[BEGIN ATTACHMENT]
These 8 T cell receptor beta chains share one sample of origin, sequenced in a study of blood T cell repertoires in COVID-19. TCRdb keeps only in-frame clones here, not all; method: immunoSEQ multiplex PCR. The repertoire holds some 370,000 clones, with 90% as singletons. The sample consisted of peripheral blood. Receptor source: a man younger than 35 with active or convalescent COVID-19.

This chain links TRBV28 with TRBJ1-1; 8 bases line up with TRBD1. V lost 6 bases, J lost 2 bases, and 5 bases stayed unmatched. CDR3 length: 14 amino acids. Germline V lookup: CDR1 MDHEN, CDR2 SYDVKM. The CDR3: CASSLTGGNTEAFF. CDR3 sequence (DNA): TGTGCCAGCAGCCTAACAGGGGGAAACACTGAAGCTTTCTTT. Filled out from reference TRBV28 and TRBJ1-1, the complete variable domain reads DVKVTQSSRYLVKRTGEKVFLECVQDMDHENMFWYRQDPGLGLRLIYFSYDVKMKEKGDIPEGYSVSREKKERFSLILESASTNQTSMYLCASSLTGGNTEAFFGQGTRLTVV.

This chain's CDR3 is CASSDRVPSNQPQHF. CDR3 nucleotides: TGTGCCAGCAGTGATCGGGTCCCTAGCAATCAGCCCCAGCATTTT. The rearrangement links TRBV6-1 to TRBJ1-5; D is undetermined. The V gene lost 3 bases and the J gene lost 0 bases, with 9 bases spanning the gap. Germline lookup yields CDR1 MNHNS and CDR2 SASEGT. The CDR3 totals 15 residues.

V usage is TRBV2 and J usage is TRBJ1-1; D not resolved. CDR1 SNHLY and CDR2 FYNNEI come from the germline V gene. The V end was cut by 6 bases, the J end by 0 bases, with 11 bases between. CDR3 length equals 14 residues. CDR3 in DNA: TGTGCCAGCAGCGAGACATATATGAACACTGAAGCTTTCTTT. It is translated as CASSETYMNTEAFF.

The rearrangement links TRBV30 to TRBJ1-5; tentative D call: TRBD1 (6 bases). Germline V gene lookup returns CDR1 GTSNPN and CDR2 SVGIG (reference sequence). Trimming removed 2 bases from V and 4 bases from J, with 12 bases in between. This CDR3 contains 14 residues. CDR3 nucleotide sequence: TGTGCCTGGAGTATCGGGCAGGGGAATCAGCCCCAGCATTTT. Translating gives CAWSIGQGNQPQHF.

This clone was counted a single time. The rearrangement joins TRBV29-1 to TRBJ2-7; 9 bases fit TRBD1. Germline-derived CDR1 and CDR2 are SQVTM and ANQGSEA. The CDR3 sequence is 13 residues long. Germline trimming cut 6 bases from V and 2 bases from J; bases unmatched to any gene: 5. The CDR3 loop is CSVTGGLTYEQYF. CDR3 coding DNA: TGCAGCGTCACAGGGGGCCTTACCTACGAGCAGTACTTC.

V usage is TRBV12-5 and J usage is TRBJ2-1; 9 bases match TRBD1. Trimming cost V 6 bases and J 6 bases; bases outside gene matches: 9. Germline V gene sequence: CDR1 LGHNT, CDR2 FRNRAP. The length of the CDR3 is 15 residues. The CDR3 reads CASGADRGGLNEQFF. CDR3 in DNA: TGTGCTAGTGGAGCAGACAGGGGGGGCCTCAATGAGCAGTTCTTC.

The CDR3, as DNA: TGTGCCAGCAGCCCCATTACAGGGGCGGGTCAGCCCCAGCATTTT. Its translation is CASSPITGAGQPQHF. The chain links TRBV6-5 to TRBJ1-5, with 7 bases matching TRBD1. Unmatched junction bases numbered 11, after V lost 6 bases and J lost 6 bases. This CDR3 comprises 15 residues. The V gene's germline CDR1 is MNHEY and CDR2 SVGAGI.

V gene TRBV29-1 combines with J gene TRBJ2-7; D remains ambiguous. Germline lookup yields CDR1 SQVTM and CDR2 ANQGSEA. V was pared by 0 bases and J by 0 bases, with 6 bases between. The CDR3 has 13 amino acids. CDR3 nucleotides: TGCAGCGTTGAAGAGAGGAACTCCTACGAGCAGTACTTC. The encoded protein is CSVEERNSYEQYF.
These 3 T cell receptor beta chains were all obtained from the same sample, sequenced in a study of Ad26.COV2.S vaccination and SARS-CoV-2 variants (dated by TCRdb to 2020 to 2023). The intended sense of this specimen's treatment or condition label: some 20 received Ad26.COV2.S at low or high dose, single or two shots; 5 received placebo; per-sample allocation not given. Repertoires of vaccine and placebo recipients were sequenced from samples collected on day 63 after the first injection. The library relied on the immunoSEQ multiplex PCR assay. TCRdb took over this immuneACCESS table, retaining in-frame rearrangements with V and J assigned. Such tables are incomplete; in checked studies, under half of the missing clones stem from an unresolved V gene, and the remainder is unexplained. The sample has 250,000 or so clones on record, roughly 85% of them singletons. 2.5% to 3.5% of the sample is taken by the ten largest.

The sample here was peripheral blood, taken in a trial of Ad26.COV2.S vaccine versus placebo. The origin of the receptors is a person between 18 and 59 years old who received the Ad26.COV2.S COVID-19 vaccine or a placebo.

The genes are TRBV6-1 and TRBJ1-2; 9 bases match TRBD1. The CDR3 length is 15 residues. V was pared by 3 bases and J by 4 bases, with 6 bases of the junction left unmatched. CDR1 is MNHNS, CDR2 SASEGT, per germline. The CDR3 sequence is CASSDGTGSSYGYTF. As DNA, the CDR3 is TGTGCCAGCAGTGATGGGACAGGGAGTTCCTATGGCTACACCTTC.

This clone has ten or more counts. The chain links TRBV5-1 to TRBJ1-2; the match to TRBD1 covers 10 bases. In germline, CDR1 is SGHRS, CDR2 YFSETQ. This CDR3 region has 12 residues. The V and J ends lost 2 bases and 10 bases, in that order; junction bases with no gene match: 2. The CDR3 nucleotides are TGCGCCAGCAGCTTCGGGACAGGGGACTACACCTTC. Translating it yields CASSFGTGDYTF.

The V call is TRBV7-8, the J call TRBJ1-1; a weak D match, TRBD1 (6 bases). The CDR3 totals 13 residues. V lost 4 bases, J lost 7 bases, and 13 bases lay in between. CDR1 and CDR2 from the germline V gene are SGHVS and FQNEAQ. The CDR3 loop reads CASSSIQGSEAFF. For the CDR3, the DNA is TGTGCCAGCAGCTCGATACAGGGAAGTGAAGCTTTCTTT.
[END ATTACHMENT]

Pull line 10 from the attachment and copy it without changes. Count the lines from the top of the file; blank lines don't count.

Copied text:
These 3 T cell receptor beta chains were all obtained from the same sample, sequenced in a study of Ad26.COV2.S vaccination and SARS-CoV-2 variants (dated by TCRdb to 2020 to 2023). The intended sense of this specimen's treatment or condition label: some 20 received Ad26.COV2.S at low or high dose, single or two shots; 5 received placebo; per-sample allocation not given. Repertoires of vaccine and placebo recipients were sequenced from samples collected on day 63 after the first injection. The library relied on the immunoSEQ multiplex PCR assay. TCRdb took over this immuneACCESS table, retaining in-frame rearrangements with V and J assigned. Such tables are incomplete; in checked studies, under half of the missing clones stem from an unresolved V gene, and the remainder is unexplained. The sample has 250,000 or so clones on record, roughly 85% of them singletons. 2.5% to 3.5% of the sample is taken by the ten largest.